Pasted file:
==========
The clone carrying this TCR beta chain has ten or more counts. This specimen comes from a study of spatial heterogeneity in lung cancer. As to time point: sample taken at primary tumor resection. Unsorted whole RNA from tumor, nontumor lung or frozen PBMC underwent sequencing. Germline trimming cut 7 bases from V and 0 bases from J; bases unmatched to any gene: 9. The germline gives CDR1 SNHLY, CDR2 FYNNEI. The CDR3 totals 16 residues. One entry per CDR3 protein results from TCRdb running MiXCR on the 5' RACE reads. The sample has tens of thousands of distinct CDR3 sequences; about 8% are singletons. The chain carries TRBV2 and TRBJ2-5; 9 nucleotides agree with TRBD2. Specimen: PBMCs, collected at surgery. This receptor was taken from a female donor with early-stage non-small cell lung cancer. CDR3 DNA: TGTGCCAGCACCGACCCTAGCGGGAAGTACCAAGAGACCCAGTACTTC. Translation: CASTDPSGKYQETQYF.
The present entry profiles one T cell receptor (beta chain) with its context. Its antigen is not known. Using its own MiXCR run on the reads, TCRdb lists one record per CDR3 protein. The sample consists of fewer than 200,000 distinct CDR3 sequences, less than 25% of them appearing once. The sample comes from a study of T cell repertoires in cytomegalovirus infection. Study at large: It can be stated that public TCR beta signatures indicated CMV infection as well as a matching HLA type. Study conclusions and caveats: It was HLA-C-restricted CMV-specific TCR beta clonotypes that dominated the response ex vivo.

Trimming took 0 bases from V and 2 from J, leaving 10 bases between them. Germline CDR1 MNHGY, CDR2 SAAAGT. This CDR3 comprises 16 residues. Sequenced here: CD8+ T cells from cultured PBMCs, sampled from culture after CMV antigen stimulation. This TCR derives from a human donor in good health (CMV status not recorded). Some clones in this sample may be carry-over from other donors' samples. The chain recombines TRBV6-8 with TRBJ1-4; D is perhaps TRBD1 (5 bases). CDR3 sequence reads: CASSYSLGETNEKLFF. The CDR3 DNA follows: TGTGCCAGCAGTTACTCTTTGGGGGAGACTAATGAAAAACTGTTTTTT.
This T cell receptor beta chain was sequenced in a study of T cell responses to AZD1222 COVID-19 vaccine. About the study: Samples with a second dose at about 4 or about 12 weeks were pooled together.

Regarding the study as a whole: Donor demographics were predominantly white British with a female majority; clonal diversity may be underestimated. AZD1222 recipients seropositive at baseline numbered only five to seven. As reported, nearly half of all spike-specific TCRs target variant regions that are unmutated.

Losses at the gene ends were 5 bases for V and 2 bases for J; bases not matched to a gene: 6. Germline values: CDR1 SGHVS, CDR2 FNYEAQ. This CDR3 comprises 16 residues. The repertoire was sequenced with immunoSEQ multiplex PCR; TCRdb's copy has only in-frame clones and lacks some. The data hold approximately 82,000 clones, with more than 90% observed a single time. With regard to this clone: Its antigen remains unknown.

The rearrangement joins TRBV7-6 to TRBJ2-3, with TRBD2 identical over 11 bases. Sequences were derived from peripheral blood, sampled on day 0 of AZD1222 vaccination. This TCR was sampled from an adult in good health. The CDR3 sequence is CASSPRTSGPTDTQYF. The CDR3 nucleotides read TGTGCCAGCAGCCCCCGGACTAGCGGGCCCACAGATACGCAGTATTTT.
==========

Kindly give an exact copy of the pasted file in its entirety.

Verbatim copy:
The clone carrying this TCR beta chain has ten or more counts. This specimen comes from a study of spatial heterogeneity in lung cancer. As to time point: sample taken at primary tumor resection. Unsorted whole RNA from tumor, nontumor lung or frozen PBMC underwent sequencing. Germline trimming cut 7 bases from V and 0 bases from J; bases unmatched to any gene: 9. The germline gives CDR1 SNHLY, CDR2 FYNNEI. The CDR3 totals 16 residues. One entry per CDR3 protein results from TCRdb running MiXCR on the 5' RACE reads. The sample has tens of thousands of distinct CDR3 sequences; about 8% are singletons. The chain carries TRBV2 and TRBJ2-5; 9 nucleotides agree with TRBD2. Specimen: PBMCs, collected at surgery. This receptor was taken from a female donor with early-stage non-small cell lung cancer. CDR3 DNA: TGTGCCAGCACCGACCCTAGCGGGAAGTACCAAGAGACCCAGTACTTC. Translation: CASTDPSGKYQETQYF.
The present entry profiles one T cell receptor (beta chain) with its context. Its antigen is not known. Using its own MiXCR run on the reads, TCRdb lists one record per CDR3 protein. The sample consists of fewer than 200,000 distinct CDR3 sequences, less than 25% of them appearing once. The sample comes from a study of T cell repertoires in cytomegalovirus infection. Study at large: It can be stated that public TCR beta signatures indicated CMV infection as well as a matching HLA type. Study conclusions and caveats: It was HLA-C-restricted CMV-specific TCR beta clonotypes that dominated the response ex vivo.

Trimming took 0 bases from V and 2 from J, leaving 10 bases between them. Germline CDR1 MNHGY, CDR2 SAAAGT. This CDR3 comprises 16 residues. Sequenced here: CD8+ T cells from cultured PBMCs, sampled from culture after CMV antigen stimulation. This TCR derives from a human donor in good health (CMV status not recorded). Some clones in this sample may be carry-over from other donors' samples. The chain recombines TRBV6-8 with TRBJ1-4; D is perhaps TRBD1 (5 bases). CDR3 sequence reads: CASSYSLGETNEKLFF. The CDR3 DNA follows: TGTGCCAGCAGTTACTCTTTGGGGGAGACTAATGAAAAACTGTTTTTT.
This T cell receptor beta chain was sequenced in a study of T cell responses to AZD1222 COVID-19 vaccine. About the study: Samples with a second dose at about 4 or about 12 weeks were pooled together.

Regarding the study as a whole: Donor demographics were predominantly white British with a female majority; clonal diversity may be underestimated. AZD1222 recipients seropositive at baseline numbered only five to seven. As reported, nearly half of all spike-specific TCRs target variant regions that are unmutated.

Losses at the gene ends were 5 bases for V and 2 bases for J; bases not matched to a gene: 6. Germline values: CDR1 SGHVS, CDR2 FNYEAQ. This CDR3 comprises 16 residues. The repertoire was sequenced with immunoSEQ multiplex PCR; TCRdb's copy has only in-frame clones and lacks some. The data hold approximately 82,000 clones, with more than 90% observed a single time. With regard to this clone: Its antigen remains unknown.

The rearrangement joins TRBV7-6 to TRBJ2-3, with TRBD2 identical over 11 bases. Sequences were derived from peripheral blood, sampled on day 0 of AZD1222 vaccination. This TCR was sampled from an adult in good health. The CDR3 sequence is CASSPRTSGPTDTQYF. The CDR3 nucleotides read TGTGCCAGCAGCCCCCGGACTAGCGGGCCCACAGATACGCAGTATTTT.